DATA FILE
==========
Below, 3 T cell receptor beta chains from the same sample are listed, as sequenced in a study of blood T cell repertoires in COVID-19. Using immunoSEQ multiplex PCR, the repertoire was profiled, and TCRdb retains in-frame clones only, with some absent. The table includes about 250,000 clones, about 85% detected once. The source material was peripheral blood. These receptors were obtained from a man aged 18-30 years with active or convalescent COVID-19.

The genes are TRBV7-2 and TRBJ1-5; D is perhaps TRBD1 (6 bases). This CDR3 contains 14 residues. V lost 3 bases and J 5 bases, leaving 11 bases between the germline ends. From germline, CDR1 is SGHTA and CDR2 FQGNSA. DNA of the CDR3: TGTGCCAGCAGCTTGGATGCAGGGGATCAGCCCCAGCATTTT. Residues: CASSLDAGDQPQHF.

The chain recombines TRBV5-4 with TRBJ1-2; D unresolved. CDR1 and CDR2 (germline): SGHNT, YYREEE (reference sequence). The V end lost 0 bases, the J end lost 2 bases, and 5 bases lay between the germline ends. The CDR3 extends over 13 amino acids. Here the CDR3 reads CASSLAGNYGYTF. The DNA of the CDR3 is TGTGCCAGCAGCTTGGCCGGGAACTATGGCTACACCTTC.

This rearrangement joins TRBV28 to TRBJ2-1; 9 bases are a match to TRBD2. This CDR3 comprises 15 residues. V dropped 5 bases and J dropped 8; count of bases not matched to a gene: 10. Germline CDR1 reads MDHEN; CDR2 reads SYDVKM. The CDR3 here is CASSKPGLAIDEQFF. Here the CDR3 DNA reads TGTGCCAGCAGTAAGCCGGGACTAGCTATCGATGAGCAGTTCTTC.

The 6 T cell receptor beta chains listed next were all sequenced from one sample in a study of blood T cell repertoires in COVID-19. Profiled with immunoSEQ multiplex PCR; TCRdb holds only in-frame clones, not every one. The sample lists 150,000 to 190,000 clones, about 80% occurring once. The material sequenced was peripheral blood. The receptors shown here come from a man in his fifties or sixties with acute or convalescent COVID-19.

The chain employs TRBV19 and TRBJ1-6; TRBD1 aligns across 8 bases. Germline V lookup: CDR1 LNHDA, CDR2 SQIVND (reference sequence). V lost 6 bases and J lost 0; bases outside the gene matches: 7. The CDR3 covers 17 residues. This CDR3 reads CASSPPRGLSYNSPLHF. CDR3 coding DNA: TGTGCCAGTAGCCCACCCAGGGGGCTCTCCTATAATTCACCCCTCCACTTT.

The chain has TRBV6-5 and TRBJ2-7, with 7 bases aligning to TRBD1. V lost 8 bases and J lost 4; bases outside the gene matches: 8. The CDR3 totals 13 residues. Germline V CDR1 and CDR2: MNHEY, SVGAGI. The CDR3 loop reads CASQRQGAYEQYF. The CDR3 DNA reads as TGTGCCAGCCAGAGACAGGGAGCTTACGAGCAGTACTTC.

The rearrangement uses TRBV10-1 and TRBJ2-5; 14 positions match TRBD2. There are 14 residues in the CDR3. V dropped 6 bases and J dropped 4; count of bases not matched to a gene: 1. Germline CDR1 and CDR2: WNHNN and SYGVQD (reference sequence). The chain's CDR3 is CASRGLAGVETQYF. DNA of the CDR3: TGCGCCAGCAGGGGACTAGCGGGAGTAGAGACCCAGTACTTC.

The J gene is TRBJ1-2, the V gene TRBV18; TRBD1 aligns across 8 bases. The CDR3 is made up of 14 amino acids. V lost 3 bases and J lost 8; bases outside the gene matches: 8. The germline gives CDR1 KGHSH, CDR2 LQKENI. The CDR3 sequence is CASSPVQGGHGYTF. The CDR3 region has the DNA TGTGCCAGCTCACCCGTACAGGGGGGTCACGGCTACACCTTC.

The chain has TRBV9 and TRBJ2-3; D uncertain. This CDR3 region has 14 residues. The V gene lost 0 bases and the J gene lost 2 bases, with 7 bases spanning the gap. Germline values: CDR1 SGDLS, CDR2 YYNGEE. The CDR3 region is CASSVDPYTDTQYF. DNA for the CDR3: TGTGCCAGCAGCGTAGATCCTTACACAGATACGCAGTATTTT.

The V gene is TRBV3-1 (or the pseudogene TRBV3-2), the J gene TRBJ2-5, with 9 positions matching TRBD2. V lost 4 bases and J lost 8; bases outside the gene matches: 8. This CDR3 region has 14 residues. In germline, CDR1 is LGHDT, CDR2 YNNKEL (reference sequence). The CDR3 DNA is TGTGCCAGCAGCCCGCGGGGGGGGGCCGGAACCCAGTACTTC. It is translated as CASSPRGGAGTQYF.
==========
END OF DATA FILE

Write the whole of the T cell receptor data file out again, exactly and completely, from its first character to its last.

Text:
Below, 3 T cell receptor beta chains from the same sample are listed, as sequenced in a study of blood T cell repertoires in COVID-19. Using immunoSEQ multiplex PCR, the repertoire was profiled, and TCRdb retains in-frame clones only, with some absent. The table includes about 250,000 clones, about 85% detected once. The source material was peripheral blood. These receptors were obtained from a man aged 18-30 years with active or convalescent COVID-19.

The genes are TRBV7-2 and TRBJ1-5; D is perhaps TRBD1 (6 bases). This CDR3 contains 14 residues. V lost 3 bases and J 5 bases, leaving 11 bases between the germline ends. From germline, CDR1 is SGHTA and CDR2 FQGNSA. DNA of the CDR3: TGTGCCAGCAGCTTGGATGCAGGGGATCAGCCCCAGCATTTT. Residues: CASSLDAGDQPQHF.

The chain recombines TRBV5-4 with TRBJ1-2; D unresolved. CDR1 and CDR2 (germline): SGHNT, YYREEE (reference sequence). The V end lost 0 bases, the J end lost 2 bases, and 5 bases lay between the germline ends. The CDR3 extends over 13 amino acids. Here the CDR3 reads CASSLAGNYGYTF. The DNA of the CDR3 is TGTGCCAGCAGCTTGGCCGGGAACTATGGCTACACCTTC.

This rearrangement joins TRBV28 to TRBJ2-1; 9 bases are a match to TRBD2. This CDR3 comprises 15 residues. V dropped 5 bases and J dropped 8; count of bases not matched to a gene: 10. Germline CDR1 reads MDHEN; CDR2 reads SYDVKM. The CDR3 here is CASSKPGLAIDEQFF. Here the CDR3 DNA reads TGTGCCAGCAGTAAGCCGGGACTAGCTATCGATGAGCAGTTCTTC.

The 6 T cell receptor beta chains listed next were all sequenced from one sample in a study of blood T cell repertoires in COVID-19. Profiled with immunoSEQ multiplex PCR; TCRdb holds only in-frame clones, not every one. The sample lists 150,000 to 190,000 clones, about 80% occurring once. The material sequenced was peripheral blood. The receptors shown here come from a man in his fifties or sixties with acute or convalescent COVID-19.

The chain employs TRBV19 and TRBJ1-6; TRBD1 aligns across 8 bases. Germline V lookup: CDR1 LNHDA, CDR2 SQIVND (reference sequence). V lost 6 bases and J lost 0; bases outside the gene matches: 7. The CDR3 covers 17 residues. This CDR3 reads CASSPPRGLSYNSPLHF. CDR3 coding DNA: TGTGCCAGTAGCCCACCCAGGGGGCTCTCCTATAATTCACCCCTCCACTTT.

The chain has TRBV6-5 and TRBJ2-7, with 7 bases aligning to TRBD1. V lost 8 bases and J lost 4; bases outside the gene matches: 8. The CDR3 totals 13 residues. Germline V CDR1 and CDR2: MNHEY, SVGAGI. The CDR3 loop reads CASQRQGAYEQYF. The CDR3 DNA reads as TGTGCCAGCCAGAGACAGGGAGCTTACGAGCAGTACTTC.

The rearrangement uses TRBV10-1 and TRBJ2-5; 14 positions match TRBD2. There are 14 residues in the CDR3. V dropped 6 bases and J dropped 4; count of bases not matched to a gene: 1. Germline CDR1 and CDR2: WNHNN and SYGVQD (reference sequence). The chain's CDR3 is CASRGLAGVETQYF. DNA of the CDR3: TGCGCCAGCAGGGGACTAGCGGGAGTAGAGACCCAGTACTTC.

The J gene is TRBJ1-2, the V gene TRBV18; TRBD1 aligns across 8 bases. The CDR3 is made up of 14 amino acids. V lost 3 bases and J lost 8; bases outside the gene matches: 8. The germline gives CDR1 KGHSH, CDR2 LQKENI. The CDR3 sequence is CASSPVQGGHGYTF. The CDR3 region has the DNA TGTGCCAGCTCACCCGTACAGGGGGGTCACGGCTACACCTTC.

The chain has TRBV9 and TRBJ2-3; D uncertain. This CDR3 region has 14 residues. The V gene lost 0 bases and the J gene lost 2 bases, with 7 bases spanning the gap. Germline values: CDR1 SGDLS, CDR2 YYNGEE. The CDR3 region is CASSVDPYTDTQYF. DNA for the CDR3: TGTGCCAGCAGCGTAGATCCTTACACAGATACGCAGTATTTT.

The V gene is TRBV3-1 (or the pseudogene TRBV3-2), the J gene TRBJ2-5, with 9 positions matching TRBD2. V lost 4 bases and J lost 8; bases outside the gene matches: 8. This CDR3 region has 14 residues. In germline, CDR1 is LGHDT, CDR2 YNNKEL (reference sequence). The CDR3 DNA is TGTGCCAGCAGCCCGCGGGGGGGGGCCGGAACCCAGTACTTC. It is translated as CASSPRGGAGTQYF.